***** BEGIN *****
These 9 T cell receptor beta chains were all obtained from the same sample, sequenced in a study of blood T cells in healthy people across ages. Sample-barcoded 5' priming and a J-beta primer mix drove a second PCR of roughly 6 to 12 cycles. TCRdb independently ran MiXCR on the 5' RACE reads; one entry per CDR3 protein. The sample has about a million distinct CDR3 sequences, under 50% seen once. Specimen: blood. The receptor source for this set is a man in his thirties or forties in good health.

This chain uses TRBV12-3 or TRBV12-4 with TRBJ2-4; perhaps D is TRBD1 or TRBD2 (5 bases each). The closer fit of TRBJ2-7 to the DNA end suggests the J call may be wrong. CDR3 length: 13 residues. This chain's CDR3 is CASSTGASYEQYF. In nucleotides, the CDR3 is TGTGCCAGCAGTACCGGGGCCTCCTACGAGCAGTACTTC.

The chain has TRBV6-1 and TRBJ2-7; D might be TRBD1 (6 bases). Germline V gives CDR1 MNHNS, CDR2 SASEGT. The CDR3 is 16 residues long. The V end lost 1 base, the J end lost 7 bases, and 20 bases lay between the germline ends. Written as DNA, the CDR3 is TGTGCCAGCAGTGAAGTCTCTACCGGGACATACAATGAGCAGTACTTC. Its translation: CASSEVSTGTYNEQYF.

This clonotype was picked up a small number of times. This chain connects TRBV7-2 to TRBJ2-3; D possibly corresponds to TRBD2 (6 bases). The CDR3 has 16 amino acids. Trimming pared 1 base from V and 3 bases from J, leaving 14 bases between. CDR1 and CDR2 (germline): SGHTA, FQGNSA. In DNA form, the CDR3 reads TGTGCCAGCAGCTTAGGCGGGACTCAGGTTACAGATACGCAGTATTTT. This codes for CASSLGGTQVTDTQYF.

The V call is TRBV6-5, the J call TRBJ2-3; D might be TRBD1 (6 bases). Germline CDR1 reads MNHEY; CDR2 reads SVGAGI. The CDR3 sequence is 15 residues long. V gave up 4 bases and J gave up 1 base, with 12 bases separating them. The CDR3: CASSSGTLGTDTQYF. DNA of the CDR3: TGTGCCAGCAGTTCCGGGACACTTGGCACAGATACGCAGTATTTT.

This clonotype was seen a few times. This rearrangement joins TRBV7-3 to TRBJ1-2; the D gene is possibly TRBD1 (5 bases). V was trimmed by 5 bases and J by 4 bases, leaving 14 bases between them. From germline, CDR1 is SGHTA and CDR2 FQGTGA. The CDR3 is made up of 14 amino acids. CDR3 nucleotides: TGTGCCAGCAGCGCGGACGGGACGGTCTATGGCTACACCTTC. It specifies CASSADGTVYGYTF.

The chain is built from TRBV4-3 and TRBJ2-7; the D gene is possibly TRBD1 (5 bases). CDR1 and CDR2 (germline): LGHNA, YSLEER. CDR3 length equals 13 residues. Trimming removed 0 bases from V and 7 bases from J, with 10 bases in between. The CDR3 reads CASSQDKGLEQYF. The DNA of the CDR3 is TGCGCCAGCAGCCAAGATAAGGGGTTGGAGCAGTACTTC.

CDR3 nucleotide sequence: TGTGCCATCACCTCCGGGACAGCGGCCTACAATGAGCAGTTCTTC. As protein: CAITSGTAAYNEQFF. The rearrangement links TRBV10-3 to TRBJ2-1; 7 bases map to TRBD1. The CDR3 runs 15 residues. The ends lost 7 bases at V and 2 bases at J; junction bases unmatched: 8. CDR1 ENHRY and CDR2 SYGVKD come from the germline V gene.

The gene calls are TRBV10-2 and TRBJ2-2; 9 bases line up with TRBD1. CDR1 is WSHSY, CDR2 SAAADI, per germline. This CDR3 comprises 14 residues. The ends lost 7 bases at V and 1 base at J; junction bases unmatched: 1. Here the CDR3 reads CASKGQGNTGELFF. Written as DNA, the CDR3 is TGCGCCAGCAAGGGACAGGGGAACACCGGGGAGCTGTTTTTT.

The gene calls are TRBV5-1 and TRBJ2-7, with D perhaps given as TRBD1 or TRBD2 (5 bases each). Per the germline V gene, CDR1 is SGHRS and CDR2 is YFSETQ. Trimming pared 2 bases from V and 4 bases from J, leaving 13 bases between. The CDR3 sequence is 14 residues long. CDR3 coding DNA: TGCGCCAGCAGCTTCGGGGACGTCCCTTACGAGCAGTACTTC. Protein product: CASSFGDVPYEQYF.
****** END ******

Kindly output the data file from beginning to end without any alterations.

These 9 T cell receptor beta chains were all obtained from the same sample, sequenced in a study of blood T cells in healthy people across ages. Sample-barcoded 5' priming and a J-beta primer mix drove a second PCR of roughly 6 to 12 cycles. TCRdb independently ran MiXCR on the 5' RACE reads; one entry per CDR3 protein. The sample has about a million distinct CDR3 sequences, under 50% seen once. Specimen: blood. The receptor source for this set is a man in his thirties or forties in good health.

This chain uses TRBV12-3 or TRBV12-4 with TRBJ2-4; perhaps D is TRBD1 or TRBD2 (5 bases each). The closer fit of TRBJ2-7 to the DNA end suggests the J call may be wrong. CDR3 length: 13 residues. This chain's CDR3 is CASSTGASYEQYF. In nucleotides, the CDR3 is TGTGCCAGCAGTACCGGGGCCTCCTACGAGCAGTACTTC.

The chain has TRBV6-1 and TRBJ2-7; D might be TRBD1 (6 bases). Germline V gives CDR1 MNHNS, CDR2 SASEGT. The CDR3 is 16 residues long. The V end lost 1 base, the J end lost 7 bases, and 20 bases lay between the germline ends. Written as DNA, the CDR3 is TGTGCCAGCAGTGAAGTCTCTACCGGGACATACAATGAGCAGTACTTC. Its translation: CASSEVSTGTYNEQYF.

This clonotype was picked up a small number of times. This chain connects TRBV7-2 to TRBJ2-3; D possibly corresponds to TRBD2 (6 bases). The CDR3 has 16 amino acids. Trimming pared 1 base from V and 3 bases from J, leaving 14 bases between. CDR1 and CDR2 (germline): SGHTA, FQGNSA. In DNA form, the CDR3 reads TGTGCCAGCAGCTTAGGCGGGACTCAGGTTACAGATACGCAGTATTTT. This codes for CASSLGGTQVTDTQYF.

The V call is TRBV6-5, the J call TRBJ2-3; D might be TRBD1 (6 bases). Germline CDR1 reads MNHEY; CDR2 reads SVGAGI. The CDR3 sequence is 15 residues long. V gave up 4 bases and J gave up 1 base, with 12 bases separating them. The CDR3: CASSSGTLGTDTQYF. DNA of the CDR3: TGTGCCAGCAGTTCCGGGACACTTGGCACAGATACGCAGTATTTT.

This clonotype was seen a few times. This rearrangement joins TRBV7-3 to TRBJ1-2; the D gene is possibly TRBD1 (5 bases). V was trimmed by 5 bases and J by 4 bases, leaving 14 bases between them. From germline, CDR1 is SGHTA and CDR2 FQGTGA. The CDR3 is made up of 14 amino acids. CDR3 nucleotides: TGTGCCAGCAGCGCGGACGGGACGGTCTATGGCTACACCTTC. It specifies CASSADGTVYGYTF.

The chain is built from TRBV4-3 and TRBJ2-7; the D gene is possibly TRBD1 (5 bases). CDR1 and CDR2 (germline): LGHNA, YSLEER. CDR3 length equals 13 residues. Trimming removed 0 bases from V and 7 bases from J, with 10 bases in between. The CDR3 reads CASSQDKGLEQYF. The DNA of the CDR3 is TGCGCCAGCAGCCAAGATAAGGGGTTGGAGCAGTACTTC.

CDR3 nucleotide sequence: TGTGCCATCACCTCCGGGACAGCGGCCTACAATGAGCAGTTCTTC. As protein: CAITSGTAAYNEQFF. The rearrangement links TRBV10-3 to TRBJ2-1; 7 bases map to TRBD1. The CDR3 runs 15 residues. The ends lost 7 bases at V and 2 bases at J; junction bases unmatched: 8. CDR1 ENHRY and CDR2 SYGVKD come from the germline V gene.

The gene calls are TRBV10-2 and TRBJ2-2; 9 bases line up with TRBD1. CDR1 is WSHSY, CDR2 SAAADI, per germline. This CDR3 comprises 14 residues. The ends lost 7 bases at V and 1 base at J; junction bases unmatched: 1. Here the CDR3 reads CASKGQGNTGELFF. Written as DNA, the CDR3 is TGCGCCAGCAAGGGACAGGGGAACACCGGGGAGCTGTTTTTT.

The gene calls are TRBV5-1 and TRBJ2-7, with D perhaps given as TRBD1 or TRBD2 (5 bases each). Per the germline V gene, CDR1 is SGHRS and CDR2 is YFSETQ. Trimming pared 2 bases from V and 4 bases from J, leaving 13 bases between. The CDR3 sequence is 14 residues long. CDR3 coding DNA: TGCGCCAGCAGCTTCGGGGACGTCCCTTACGAGCAGTACTTC. Protein product: CASSFGDVPYEQYF.